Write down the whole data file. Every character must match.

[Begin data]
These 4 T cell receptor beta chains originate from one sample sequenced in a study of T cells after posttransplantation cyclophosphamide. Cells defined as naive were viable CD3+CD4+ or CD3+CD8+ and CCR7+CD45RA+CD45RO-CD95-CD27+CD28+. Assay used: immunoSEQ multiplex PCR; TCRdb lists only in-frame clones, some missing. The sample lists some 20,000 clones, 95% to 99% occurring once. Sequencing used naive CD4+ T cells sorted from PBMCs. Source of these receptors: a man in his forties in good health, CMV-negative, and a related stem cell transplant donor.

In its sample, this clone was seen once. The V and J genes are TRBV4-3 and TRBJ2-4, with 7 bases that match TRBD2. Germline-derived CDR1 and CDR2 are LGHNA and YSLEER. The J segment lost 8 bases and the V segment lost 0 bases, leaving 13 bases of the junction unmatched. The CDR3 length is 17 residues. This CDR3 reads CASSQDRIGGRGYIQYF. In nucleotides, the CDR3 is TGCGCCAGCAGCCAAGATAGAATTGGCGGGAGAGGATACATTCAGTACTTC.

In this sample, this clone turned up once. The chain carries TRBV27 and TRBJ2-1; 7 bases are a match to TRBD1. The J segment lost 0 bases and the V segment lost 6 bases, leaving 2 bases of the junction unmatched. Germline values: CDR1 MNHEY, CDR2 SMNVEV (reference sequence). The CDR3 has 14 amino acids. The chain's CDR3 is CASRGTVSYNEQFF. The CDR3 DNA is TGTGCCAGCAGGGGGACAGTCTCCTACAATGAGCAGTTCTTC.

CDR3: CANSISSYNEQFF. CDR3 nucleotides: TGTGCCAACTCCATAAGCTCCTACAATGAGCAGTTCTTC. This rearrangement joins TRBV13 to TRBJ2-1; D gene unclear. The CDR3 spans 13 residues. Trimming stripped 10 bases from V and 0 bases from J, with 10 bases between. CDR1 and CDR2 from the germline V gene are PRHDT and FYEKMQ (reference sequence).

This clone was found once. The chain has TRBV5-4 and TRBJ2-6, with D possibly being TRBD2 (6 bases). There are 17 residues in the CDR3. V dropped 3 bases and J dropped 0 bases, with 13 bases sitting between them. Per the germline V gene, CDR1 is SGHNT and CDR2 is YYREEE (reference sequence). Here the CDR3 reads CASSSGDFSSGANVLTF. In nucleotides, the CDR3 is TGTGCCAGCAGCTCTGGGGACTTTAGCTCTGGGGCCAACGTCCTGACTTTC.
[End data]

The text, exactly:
These 4 T cell receptor beta chains originate from one sample sequenced in a study of T cells after posttransplantation cyclophosphamide. Cells defined as naive were viable CD3+CD4+ or CD3+CD8+ and CCR7+CD45RA+CD45RO-CD95-CD27+CD28+. Assay used: immunoSEQ multiplex PCR; TCRdb lists only in-frame clones, some missing. The sample lists some 20,000 clones, 95% to 99% occurring once. Sequencing used naive CD4+ T cells sorted from PBMCs. Source of these receptors: a man in his forties in good health, CMV-negative, and a related stem cell transplant donor.

In its sample, this clone was seen once. The V and J genes are TRBV4-3 and TRBJ2-4, with 7 bases that match TRBD2. Germline-derived CDR1 and CDR2 are LGHNA and YSLEER. The J segment lost 8 bases and the V segment lost 0 bases, leaving 13 bases of the junction unmatched. The CDR3 length is 17 residues. This CDR3 reads CASSQDRIGGRGYIQYF. In nucleotides, the CDR3 is TGCGCCAGCAGCCAAGATAGAATTGGCGGGAGAGGATACATTCAGTACTTC.

In this sample, this clone turned up once. The chain carries TRBV27 and TRBJ2-1; 7 bases are a match to TRBD1. The J segment lost 0 bases and the V segment lost 6 bases, leaving 2 bases of the junction unmatched. Germline values: CDR1 MNHEY, CDR2 SMNVEV (reference sequence). The CDR3 has 14 amino acids. The chain's CDR3 is CASRGTVSYNEQFF. The CDR3 DNA is TGTGCCAGCAGGGGGACAGTCTCCTACAATGAGCAGTTCTTC.

CDR3: CANSISSYNEQFF. CDR3 nucleotides: TGTGCCAACTCCATAAGCTCCTACAATGAGCAGTTCTTC. This rearrangement joins TRBV13 to TRBJ2-1; D gene unclear. The CDR3 spans 13 residues. Trimming stripped 10 bases from V and 0 bases from J, with 10 bases between. CDR1 and CDR2 from the germline V gene are PRHDT and FYEKMQ (reference sequence).

This clone was found once. The chain has TRBV5-4 and TRBJ2-6, with D possibly being TRBD2 (6 bases). There are 17 residues in the CDR3. V dropped 3 bases and J dropped 0 bases, with 13 bases sitting between them. Per the germline V gene, CDR1 is SGHNT and CDR2 is YYREEE (reference sequence). Here the CDR3 reads CASSSGDFSSGANVLTF. In nucleotides, the CDR3 is TGTGCCAGCAGCTCTGGGGACTTTAGCTCTGGGGCCAACGTCCTGACTTTC.